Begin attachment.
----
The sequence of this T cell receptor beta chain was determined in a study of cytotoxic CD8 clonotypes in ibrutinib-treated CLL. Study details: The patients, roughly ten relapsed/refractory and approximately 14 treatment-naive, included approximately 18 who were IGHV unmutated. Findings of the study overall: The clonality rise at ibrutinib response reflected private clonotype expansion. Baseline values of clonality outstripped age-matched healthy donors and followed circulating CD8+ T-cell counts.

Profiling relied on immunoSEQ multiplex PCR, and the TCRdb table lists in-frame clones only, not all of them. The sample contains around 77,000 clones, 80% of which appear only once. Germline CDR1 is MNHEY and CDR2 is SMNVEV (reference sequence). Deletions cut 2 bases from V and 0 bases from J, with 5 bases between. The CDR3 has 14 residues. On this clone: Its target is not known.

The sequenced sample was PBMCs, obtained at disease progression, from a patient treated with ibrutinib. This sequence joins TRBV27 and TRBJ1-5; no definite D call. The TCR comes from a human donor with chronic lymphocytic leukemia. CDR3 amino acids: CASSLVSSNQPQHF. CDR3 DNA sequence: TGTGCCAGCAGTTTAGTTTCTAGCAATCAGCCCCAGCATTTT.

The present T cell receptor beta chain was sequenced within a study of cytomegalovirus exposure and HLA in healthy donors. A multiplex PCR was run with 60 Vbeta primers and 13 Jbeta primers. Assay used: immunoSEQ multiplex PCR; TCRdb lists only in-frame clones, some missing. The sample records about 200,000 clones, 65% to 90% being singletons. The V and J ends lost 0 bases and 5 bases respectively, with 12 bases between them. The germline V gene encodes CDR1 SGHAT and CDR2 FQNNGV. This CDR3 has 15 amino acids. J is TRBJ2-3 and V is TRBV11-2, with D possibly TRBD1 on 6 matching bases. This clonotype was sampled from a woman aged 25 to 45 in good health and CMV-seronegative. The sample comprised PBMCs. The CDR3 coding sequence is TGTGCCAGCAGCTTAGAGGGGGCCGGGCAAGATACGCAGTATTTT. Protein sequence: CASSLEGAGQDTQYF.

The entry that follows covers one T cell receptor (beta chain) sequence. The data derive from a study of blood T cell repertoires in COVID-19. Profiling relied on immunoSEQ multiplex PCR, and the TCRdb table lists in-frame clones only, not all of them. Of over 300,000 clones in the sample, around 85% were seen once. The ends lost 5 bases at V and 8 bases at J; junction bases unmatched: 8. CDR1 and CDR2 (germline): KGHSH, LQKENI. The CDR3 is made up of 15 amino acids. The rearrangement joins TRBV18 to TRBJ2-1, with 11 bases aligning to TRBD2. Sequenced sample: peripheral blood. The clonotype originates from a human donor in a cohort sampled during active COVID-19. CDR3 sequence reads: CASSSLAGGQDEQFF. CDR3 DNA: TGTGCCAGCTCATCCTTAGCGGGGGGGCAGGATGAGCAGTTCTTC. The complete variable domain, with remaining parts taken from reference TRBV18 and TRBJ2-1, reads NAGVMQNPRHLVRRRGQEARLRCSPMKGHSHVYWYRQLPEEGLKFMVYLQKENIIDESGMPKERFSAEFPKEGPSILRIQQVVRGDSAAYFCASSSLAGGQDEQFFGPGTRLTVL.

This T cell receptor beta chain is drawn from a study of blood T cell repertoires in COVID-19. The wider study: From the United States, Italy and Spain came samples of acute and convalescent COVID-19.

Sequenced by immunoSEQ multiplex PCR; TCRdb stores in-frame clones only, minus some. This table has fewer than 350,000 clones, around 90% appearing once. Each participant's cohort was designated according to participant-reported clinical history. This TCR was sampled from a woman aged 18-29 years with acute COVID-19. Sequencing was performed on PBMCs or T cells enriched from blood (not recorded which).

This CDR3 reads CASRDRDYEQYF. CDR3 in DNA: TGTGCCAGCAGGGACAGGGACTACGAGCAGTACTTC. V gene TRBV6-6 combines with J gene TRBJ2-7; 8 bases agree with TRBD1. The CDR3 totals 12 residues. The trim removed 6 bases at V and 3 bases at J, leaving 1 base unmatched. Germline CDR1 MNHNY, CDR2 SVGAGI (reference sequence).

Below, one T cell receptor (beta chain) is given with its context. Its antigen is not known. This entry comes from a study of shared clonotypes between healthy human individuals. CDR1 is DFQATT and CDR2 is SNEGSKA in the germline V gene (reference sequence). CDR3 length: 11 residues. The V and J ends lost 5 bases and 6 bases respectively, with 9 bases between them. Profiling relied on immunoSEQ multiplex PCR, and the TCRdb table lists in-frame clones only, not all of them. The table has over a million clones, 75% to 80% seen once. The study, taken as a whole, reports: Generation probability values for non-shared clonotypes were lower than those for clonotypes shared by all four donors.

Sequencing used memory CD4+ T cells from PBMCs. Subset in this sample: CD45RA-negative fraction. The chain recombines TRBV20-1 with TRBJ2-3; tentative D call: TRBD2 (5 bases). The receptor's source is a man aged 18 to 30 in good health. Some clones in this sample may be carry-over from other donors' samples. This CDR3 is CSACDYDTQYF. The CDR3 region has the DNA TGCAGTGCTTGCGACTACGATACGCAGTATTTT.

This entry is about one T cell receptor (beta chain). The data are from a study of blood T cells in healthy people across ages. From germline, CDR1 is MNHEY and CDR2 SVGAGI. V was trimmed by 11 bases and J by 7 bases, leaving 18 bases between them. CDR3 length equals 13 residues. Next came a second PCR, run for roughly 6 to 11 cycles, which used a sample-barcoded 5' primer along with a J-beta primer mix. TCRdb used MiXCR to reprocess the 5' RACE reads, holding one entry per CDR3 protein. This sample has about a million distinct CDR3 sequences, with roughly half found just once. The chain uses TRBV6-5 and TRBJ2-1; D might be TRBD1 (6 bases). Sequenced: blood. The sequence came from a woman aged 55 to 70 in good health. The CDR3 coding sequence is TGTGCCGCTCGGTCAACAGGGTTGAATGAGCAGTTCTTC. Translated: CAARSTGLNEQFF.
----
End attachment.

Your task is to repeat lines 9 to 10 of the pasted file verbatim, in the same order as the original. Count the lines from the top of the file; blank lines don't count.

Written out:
Below, one T cell receptor (beta chain) is given with its context. Its antigen is not known. This entry comes from a study of shared clonotypes between healthy human individuals. CDR1 is DFQATT and CDR2 is SNEGSKA in the germline V gene (reference sequence). CDR3 length: 11 residues. The V and J ends lost 5 bases and 6 bases respectively, with 9 bases between them. Profiling relied on immunoSEQ multiplex PCR, and the TCRdb table lists in-frame clones only, not all of them. The table has over a million clones, 75% to 80% seen once. The study, taken as a whole, reports: Generation probability values for non-shared clonotypes were lower than those for clonotypes shared by all four donors.

Sequencing used memory CD4+ T cells from PBMCs. Subset in this sample: CD45RA-negative fraction. The chain recombines TRBV20-1 with TRBJ2-3; tentative D call: TRBD2 (5 bases). The receptor's source is a man aged 18 to 30 in good health. Some clones in this sample may be carry-over from other donors' samples. This CDR3 is CSACDYDTQYF. The CDR3 region has the DNA TGCAGTGCTTGCGACTACGATACGCAGTATTTT.